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2 Sick of books about the Sixties? And/or the Beatles? A Day In The Life by Mark Herts-gaard (Macmillan pounds 16.99) has a claim to distinction, at least - its author has had access to the pot of gold at the end of any flower-child's rain-bow - the "unmarked, triple-locked, police-alarmed" archives of the Abbey Road studios, which hold the raw tapes of every Beatles recording session in their eight years together. Given that the Fab Four put out only ten and a half hours of recorded music in toto, and that the Abbey Road hoard contains about 400 hours' worth, there was quite a lot of what Hertsgaard (for once without hyperbole) calls "the most valuable artefacts of 20th-century music". He uses the knowledge gleaned from these tapes throughout his thorough and lively book - not only to add to his extensive comment on the music, but also to fuel theories about that eternal problem of Beatlography, Why They Split. From half- heard snippets of conversation and throwaway remarks revealed by the tapes Hertsgaard concludes that John and Paul weren't on such bad terms after all; Yoko interfered even more than anyone thought; Harrison, Starr and McCartney were capable of playing brilliantly when Lennon wasn't even there. Hertsgaard is good on the bad behaviour behind the moptop cheeky-chappy image (in those days, the press told no tales), interesting if occasionally sentimental about the maternal deprivation both in Lennon's background and (differently) in McCartney's, excellent on the emotional nexus that made the foursome so richly creative.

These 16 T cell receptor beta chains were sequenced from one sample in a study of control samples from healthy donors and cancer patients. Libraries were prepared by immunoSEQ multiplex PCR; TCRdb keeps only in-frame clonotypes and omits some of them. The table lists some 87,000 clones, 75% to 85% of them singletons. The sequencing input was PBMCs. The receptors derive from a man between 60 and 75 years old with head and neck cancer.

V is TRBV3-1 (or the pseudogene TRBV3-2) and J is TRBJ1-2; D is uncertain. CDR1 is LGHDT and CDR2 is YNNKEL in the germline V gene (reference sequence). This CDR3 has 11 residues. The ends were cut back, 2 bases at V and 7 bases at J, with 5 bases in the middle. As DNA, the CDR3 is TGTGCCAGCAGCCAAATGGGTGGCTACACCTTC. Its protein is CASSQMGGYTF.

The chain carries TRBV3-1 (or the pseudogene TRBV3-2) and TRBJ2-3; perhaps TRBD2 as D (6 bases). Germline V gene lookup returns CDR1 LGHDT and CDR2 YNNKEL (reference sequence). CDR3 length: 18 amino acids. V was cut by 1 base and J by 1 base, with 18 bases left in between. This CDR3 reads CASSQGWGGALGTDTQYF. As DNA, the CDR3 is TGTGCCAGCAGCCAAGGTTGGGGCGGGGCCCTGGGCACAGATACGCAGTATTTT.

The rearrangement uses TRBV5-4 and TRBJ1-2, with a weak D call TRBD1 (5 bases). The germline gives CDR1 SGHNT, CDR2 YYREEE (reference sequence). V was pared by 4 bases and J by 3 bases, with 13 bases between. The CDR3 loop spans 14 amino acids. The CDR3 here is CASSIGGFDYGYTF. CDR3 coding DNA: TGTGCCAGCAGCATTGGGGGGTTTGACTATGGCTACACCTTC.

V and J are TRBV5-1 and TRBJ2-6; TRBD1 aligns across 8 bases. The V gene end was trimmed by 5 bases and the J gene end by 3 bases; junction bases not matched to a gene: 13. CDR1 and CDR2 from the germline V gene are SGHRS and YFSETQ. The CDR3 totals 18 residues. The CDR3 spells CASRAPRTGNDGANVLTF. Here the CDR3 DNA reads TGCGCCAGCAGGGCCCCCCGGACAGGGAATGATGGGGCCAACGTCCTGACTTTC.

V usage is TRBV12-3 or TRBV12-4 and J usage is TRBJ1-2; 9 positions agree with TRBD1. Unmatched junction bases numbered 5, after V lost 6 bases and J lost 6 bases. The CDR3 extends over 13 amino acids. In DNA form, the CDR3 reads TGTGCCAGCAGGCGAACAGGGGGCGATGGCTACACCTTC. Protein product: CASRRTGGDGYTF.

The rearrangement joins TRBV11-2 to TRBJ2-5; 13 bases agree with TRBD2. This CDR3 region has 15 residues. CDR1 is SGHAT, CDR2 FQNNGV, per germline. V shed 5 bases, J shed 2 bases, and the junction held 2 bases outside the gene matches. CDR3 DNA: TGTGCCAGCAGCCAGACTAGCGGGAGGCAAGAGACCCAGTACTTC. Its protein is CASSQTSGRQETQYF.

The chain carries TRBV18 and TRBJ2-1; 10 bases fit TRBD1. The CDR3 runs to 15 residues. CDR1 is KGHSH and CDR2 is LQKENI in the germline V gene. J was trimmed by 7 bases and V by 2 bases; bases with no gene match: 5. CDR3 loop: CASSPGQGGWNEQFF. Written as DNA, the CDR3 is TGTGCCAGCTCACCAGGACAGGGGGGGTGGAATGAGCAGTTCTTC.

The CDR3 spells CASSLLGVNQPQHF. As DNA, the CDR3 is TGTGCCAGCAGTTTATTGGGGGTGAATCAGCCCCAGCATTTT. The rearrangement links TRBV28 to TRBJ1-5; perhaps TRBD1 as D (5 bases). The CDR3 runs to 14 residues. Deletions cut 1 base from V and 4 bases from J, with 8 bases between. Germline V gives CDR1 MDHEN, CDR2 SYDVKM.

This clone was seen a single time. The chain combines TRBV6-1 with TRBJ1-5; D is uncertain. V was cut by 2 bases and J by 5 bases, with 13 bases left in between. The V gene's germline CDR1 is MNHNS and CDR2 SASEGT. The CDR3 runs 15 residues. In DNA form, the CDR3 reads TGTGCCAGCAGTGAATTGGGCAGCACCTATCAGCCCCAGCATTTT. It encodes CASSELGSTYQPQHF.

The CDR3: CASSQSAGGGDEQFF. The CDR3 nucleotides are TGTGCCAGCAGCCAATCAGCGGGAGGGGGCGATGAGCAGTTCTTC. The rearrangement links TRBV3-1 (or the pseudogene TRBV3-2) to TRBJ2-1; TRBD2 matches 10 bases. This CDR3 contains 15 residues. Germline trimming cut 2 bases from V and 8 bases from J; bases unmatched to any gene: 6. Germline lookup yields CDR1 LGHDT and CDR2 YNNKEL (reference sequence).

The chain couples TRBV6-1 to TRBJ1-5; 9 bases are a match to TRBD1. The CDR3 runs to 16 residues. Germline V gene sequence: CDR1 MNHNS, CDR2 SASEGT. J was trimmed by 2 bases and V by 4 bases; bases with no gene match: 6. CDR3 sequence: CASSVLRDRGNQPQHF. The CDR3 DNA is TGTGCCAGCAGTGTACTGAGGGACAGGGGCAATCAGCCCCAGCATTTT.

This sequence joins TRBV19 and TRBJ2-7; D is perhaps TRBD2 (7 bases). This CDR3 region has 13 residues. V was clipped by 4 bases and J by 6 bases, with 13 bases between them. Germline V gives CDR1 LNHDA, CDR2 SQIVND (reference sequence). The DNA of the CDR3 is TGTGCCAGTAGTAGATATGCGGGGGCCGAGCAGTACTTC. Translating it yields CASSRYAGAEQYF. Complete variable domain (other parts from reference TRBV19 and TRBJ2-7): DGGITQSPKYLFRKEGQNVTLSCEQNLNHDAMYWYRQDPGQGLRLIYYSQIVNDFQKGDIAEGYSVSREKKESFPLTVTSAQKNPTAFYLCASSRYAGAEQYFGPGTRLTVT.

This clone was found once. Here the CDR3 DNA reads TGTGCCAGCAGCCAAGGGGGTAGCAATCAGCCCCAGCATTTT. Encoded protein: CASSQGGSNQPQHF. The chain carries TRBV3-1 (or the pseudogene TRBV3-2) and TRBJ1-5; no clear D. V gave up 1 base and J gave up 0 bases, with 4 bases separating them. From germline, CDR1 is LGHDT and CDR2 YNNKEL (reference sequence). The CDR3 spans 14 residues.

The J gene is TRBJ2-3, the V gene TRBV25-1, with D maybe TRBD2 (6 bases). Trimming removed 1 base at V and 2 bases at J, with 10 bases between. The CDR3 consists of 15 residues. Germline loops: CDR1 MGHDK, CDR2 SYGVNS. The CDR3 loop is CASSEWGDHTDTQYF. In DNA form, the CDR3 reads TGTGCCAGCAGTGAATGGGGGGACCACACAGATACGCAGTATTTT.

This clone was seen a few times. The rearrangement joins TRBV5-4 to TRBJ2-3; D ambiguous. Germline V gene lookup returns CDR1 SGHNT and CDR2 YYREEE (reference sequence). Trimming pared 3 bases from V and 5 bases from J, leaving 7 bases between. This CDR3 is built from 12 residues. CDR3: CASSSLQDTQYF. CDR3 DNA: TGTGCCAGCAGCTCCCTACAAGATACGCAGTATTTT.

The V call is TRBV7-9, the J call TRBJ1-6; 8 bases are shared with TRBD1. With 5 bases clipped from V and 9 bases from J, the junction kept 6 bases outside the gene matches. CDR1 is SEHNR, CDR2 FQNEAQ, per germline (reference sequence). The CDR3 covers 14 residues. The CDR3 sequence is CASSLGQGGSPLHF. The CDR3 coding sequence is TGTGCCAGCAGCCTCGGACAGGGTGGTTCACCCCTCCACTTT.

2 The Penguin Book of Modern Fantasy by Women, Viking pounds 17. Uh-oh, it's the F-word! Fortunately, editors A Susan Williams and Richard Glyn Jones avoid the unicorn 'n' troll syndrome. Successful women's fantasy is more about revenge or subtle wish-fulfilment, though so intrinsically playful a genre is not just a vehicle for self-expression but a creative joy in its own right. Thus Daphne du Maurier reworks Celtic myth in her tale of aged lovers, amazingly transfigured in the final lines; Janet Frame's "Two Sheep" is a enigmatic fable; Margaret Atwood's "When It Happens" is the gripping, paranoid fantasy of a middle-aged woman alone at her kitchen table. Of the unknowns, Kit Reed's witty "Cynosure" is a brilliant satire on the houseproud. Less assured are the tales which barely warrant liberation from the sci-fi mags in which they were first published. The best are, in fact, not fantasy at all, but ghost stories, like Joan Aiken's creepy "Marmalade Wine". The sublime Leonora Carrington supplies both the handsome cover painting and a baffling story, "My Flannel Knickers".

2 We Can't Even March Straight by Edmund Hall, Vintage pounds 7.99. Hall writes from the heart - he was dismissed from the Navy after admitting his homosexuality - about gays in the British armed forces. His case studies detail the shame and distress of gay recruits once the service police swoop. Humiliating questions, demands for other names, searches and segregation follow accusation; why does the British attitude to homosexuality in the forces remain so obdurate, when other countries have relented? As Hall points out, lying about your health and age in order to get into the army has always been seen as heroic; why is lying about your sexuality to do the job you love so heinous? And what about the teenage recruits who don't necessarily know they are gay when they join up? A passionate plea for change and understanding.